The bird was flying.
In this case, the sentence can be simplified with a more direct verb showing the action as a fact. In other words:
The bird flew.
You may have noticed that these are relatively easy to spot because they are often paired with "-ing" words. In some cases, you may not want to eliminate the helping verb. My rule of thumb is to read it aloud and see how it sounds. For instance, I prefer "It is raining outside" as opposed to "It rains outside" simply because the first sounds better to my ear.
Active vs Passive Voice
To complicate things a little more, let's take a look at active and passive voice which have to do with when a verb shows up in a sentence.
A sentence is in active voice when the subject of the sentence is performing the action. In this case, the verb follows the subject.
The chef decorated the wedding cake.
A sentence is in passive voice when the subject is being acted upon. In this case, the verb shows up in the sentence before the subject. The other key word often found in passive voice is "by" as demonstrated below.
The wedding cake was decorated by the chef.
The key to understanding whether a sentence is in active or passive voice is figuring out the action (verb), then looking at what is performing that action. In both sentences, it was the chef doing the decorating, but in the second sentence, even though he is the doing the decorating, he is not the subject.
The reason I think active and passive tense is further complicated is because of the "to be" verbs. In the section above, "was" was a helping verb attached to an "-ing" word, but here it appears to be tied to an "-ed" word. However, when you put the sentence in active voice and leave the "to be" verb, it gets fixed in the following manner:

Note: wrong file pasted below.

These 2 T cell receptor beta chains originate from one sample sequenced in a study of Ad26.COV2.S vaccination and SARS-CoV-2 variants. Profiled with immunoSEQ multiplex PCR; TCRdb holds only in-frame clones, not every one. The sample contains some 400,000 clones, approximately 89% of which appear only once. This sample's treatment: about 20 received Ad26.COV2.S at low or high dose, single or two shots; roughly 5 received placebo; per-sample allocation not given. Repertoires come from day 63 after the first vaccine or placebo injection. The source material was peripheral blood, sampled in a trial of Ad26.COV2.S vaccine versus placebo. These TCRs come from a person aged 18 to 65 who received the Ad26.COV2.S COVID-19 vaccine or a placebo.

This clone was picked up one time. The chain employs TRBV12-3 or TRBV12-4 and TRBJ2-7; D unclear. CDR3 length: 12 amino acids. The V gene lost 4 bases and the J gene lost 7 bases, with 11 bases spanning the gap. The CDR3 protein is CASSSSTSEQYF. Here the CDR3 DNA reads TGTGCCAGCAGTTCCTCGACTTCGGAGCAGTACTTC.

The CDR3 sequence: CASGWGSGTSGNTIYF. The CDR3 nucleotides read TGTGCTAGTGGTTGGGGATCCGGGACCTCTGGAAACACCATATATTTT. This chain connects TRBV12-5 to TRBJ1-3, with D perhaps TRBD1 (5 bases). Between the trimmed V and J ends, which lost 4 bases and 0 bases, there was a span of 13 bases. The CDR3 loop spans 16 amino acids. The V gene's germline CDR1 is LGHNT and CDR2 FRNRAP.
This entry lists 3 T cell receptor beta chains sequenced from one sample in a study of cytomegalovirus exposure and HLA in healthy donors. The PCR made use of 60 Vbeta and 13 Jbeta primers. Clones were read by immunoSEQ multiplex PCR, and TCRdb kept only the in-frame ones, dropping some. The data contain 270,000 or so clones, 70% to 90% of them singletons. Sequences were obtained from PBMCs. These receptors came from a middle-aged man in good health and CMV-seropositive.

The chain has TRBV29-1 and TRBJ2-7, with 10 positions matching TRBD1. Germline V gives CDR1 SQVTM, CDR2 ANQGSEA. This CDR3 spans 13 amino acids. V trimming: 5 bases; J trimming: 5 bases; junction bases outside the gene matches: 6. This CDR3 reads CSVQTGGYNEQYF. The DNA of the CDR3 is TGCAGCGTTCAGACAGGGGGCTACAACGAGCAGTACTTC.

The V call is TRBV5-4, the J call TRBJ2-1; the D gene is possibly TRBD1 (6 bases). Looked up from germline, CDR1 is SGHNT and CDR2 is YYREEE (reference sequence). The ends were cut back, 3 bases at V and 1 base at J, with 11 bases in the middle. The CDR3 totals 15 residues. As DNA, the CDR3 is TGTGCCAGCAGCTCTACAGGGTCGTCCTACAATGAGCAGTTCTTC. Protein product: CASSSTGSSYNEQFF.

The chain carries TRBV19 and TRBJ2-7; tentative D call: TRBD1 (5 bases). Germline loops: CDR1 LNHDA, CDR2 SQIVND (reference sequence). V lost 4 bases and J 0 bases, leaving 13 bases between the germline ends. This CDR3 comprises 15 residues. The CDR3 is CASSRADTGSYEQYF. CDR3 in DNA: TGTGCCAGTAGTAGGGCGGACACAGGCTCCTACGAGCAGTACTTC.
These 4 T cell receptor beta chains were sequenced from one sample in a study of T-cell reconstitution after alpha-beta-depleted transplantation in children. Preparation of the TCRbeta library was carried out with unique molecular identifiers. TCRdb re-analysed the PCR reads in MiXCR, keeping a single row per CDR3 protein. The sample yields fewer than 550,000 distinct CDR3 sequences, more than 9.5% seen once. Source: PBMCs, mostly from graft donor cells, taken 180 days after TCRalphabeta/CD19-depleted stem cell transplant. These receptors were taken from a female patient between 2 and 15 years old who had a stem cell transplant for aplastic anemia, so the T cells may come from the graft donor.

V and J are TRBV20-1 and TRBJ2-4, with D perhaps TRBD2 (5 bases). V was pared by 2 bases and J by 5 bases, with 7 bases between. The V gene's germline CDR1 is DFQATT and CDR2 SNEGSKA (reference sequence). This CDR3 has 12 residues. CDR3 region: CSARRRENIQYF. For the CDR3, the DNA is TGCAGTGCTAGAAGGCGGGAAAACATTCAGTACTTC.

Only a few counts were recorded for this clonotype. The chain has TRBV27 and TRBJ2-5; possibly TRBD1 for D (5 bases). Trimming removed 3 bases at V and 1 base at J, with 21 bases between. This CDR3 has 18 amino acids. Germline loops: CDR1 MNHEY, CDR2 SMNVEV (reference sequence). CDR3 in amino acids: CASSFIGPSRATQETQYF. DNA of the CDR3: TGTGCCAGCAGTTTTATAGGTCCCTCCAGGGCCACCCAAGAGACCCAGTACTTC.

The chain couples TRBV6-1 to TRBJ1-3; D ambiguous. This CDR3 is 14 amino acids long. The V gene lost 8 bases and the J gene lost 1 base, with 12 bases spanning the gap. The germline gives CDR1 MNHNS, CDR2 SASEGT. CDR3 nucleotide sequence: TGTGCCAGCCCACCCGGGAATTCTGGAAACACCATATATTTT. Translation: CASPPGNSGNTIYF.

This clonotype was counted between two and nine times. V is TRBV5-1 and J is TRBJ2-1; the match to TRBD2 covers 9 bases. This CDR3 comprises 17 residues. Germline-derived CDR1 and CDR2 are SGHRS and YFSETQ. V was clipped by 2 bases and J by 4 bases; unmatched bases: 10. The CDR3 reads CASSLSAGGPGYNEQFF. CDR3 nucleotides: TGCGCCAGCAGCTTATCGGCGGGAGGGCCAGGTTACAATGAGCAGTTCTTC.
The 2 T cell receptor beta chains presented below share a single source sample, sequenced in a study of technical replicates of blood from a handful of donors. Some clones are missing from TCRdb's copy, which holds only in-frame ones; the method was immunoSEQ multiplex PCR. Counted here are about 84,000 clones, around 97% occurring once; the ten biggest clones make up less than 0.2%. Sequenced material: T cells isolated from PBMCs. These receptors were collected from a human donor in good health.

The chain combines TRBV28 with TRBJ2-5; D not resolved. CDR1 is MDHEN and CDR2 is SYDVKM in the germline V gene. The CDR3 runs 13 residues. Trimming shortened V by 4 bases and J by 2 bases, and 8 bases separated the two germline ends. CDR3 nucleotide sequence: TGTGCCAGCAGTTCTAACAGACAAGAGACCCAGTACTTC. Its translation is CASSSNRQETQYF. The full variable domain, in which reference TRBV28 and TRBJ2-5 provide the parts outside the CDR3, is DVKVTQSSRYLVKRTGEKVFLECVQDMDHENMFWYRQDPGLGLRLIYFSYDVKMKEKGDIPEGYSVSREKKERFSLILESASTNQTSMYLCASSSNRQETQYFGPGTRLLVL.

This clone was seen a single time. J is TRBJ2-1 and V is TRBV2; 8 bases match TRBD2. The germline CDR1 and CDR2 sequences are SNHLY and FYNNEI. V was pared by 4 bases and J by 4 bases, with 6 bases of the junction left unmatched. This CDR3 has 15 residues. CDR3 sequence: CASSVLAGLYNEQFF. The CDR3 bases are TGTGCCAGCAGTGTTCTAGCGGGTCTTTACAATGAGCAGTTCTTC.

The chef was decorating the wedding cake.
Note that all of the sentences are grammatically correct. So why worry about active or passive voice at all? One reason is because active voice is easier to understand. The sentences above are very simple examples. In a more complex sentence, passive voice can be tricky to unravel. Sometimes the "actor" is omitted completely from the sentence and that can be even more confusing. Consider the following:
Rules are made to be broken.
Who is the actor in this sentence? That's a trick question. The actor has been omitted and without more context around the sentence, the reader would have no way of determining if the actor was me, you, or them. If the actor was put on the end of that sentence, though, it would need to be proceeded with "by."
Current trends in writing push to write in active voice, but that doesn't mean there aren't some instances where passive can be an effective form of writing. You might use passive voice when the subject is irrelevant or unknown or when you intentionally want to be vague or talk generalizations. In other words, the rules are made to be broken by anyone who understands the rules.
Exercise: Review and Correct Tense and Voice
DOWNLOAD: Tense and Voice Worksheet